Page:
Just before we reached the roadside a man drove over to us on his motorbike and to make conversation I asked him, ″Where is the well?” even though our GPS told us where it was.  He waved us in the general direction across the road and drove off, saying no more.  Tim and I prepared to take the horses across the tarmac.  I rode and Tim walked up to the road’s edge that was littered with empty, plastic ″Goe Tea” bottles.  In accordance with the Green Cross Code we checked left then right and when it was safe to cross we did so.  The horses were well behaved and we reached the other side without a scene.  It was strange to be near a tarmac road and this road was reasonably busy being the main route from this area to Ulaanbaatar.  Cars and lorries whizzed past at least every ten minutes, the hum of their engines as they approached and the vroom as they went past reverberated around the valley.  This side of the road was well lived in. Gers punctuated the landscape and it felt rather built up.  Well travelled tracks criss-crossed the countryside and we chose one of these to walk along while Tim navigated us to the well.  ″Only 2 km until we get to the well.”  Tim said, ″Keep your eyes peeled.”

We reached a well but it was old and clearly no longer in use.  ″Is this the one we were heading for?” I asked Tim.  ″Errr I think our well is further over there.” Tim pointed in front of us and we continued to move away from the road.  The second well was also dry and had been dismantled.  ″What should we do?” I asked Tim.  ″Keep walking ahead.”  He suggested.  We moved in the direction of an enclosure, thinking it would be a third well.  As we drew near we realised it was not a well at all but some kind of feeding pen for cattle.  We stood for a while thinking what to do next.  Tim asked me, ″Can you see from your horse anywhere that might be a well?”  I looked around but could not see anything of use.  ″There has to be something close, look at all these homes.”  I said.  We turned right and moved away from the path we had been following, turning to face the road.  Soon we stumbled upon a bare patch of earth, worn down by regular traffic. There was a well, clearly still in use.  ″Yeah!” I celebrated, ″We found it.”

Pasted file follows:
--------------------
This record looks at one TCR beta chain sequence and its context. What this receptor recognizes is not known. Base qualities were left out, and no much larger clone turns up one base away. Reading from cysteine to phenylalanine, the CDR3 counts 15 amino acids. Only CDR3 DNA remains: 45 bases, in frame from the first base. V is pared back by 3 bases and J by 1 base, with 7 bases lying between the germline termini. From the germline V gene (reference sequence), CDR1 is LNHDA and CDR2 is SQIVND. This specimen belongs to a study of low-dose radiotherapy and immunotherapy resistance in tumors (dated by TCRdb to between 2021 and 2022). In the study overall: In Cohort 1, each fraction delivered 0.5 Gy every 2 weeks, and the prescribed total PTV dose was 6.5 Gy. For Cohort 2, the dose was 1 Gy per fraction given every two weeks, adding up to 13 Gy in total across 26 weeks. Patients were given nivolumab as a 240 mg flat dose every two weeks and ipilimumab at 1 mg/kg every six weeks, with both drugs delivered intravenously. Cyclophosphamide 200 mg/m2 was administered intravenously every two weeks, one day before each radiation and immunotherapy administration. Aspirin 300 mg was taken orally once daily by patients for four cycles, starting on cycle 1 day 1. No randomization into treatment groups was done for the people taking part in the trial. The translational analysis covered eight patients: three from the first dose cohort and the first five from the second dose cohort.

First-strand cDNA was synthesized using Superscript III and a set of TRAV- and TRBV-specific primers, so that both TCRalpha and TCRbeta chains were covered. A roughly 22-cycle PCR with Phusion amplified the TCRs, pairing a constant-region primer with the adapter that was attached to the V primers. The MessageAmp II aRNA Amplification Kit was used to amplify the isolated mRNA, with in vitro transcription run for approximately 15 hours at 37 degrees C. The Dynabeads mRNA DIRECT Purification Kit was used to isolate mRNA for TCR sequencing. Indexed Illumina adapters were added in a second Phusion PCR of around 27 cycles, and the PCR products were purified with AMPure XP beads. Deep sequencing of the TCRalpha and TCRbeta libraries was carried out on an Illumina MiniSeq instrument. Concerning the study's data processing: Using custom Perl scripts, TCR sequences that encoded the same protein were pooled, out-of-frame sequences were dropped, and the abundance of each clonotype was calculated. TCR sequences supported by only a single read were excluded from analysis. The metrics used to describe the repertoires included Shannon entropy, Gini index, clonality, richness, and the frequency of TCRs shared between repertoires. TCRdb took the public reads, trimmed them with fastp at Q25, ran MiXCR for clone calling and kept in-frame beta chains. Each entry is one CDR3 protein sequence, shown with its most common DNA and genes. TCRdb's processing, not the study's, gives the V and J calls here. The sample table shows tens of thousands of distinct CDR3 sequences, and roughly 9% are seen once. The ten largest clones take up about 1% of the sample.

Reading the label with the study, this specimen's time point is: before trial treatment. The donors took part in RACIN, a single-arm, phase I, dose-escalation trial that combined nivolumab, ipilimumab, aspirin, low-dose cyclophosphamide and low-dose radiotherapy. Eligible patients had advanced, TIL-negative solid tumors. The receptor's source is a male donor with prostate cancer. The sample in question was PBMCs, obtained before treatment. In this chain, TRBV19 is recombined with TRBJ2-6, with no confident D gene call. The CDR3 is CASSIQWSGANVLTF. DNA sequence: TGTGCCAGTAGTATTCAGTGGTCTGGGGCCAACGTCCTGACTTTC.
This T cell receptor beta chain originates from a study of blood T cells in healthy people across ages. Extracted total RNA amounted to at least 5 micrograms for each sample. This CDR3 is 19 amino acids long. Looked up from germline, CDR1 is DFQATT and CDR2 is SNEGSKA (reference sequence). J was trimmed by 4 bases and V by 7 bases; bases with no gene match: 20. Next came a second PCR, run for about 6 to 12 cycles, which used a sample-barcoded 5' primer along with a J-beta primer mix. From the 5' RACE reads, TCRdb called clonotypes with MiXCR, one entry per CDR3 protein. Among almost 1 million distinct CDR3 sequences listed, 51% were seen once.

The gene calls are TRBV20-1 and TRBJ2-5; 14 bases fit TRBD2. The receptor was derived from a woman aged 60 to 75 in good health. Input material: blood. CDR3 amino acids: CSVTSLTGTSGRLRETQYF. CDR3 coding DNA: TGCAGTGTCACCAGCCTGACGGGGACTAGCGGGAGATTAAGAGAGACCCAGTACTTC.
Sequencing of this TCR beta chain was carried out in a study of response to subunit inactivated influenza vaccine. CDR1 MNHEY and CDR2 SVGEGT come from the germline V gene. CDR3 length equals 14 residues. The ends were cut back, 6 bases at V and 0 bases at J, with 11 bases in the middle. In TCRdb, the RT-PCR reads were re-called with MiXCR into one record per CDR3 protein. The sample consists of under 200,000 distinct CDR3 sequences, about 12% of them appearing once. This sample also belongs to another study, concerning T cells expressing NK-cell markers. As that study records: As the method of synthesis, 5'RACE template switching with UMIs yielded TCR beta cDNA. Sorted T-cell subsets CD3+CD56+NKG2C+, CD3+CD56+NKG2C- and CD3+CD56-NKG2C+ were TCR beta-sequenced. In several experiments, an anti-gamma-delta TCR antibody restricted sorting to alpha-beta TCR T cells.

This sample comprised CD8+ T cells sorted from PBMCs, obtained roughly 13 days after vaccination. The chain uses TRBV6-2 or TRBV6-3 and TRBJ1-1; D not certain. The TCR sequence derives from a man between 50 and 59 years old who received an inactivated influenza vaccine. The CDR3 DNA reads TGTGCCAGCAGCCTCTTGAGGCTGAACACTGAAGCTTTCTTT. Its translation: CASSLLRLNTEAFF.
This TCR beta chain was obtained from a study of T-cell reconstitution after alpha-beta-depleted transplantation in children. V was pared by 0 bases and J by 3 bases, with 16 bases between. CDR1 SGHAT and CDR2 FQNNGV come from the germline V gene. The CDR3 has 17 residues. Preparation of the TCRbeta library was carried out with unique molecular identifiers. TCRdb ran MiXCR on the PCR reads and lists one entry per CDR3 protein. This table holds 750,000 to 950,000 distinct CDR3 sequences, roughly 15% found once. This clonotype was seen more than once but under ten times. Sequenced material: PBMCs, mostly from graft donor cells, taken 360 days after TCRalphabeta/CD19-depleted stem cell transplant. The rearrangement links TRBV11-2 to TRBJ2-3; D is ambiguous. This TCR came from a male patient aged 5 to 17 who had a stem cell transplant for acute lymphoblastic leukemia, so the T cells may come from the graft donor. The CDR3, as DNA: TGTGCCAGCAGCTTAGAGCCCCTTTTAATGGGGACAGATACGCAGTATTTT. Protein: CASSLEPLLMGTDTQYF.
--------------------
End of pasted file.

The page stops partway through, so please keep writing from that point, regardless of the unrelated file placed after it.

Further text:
We took the horses to drink and once they had finished Tim walked to a nearby Ger to ask permission to stay one night.  The owner was outside his home, herding a small group of cows.  He was a small, slight man and was very timid.  Tim returned.   ″I think he is intimidated by me.  I spoke to him using my Mongolian voice.” Mongolian men have a face that is initially impenetrable and a tone of voice that is tough, gruff and seemingly unfriendly.  It was this face that Tim had presented to the nearby herder.  ″I think he said it was OK to camp here.  He kept checking if I was really only staying one night.”  Tim waved his hand over to some reasonable pasture on our left.  The road stretched out in front of us and Gers behind us in all directions.  We normally prefer quiet, empty spaces, feeling relaxed away from obvious signs of civilisation but here, in Mongolia, the empty, desolate areas we were to ride through sometimes felt unsafe, if there were no signs of humans or livestock then there was unlikely to be any water to sustain them.  The flip-side was that where lots of humans gathered the risk of thieves increased.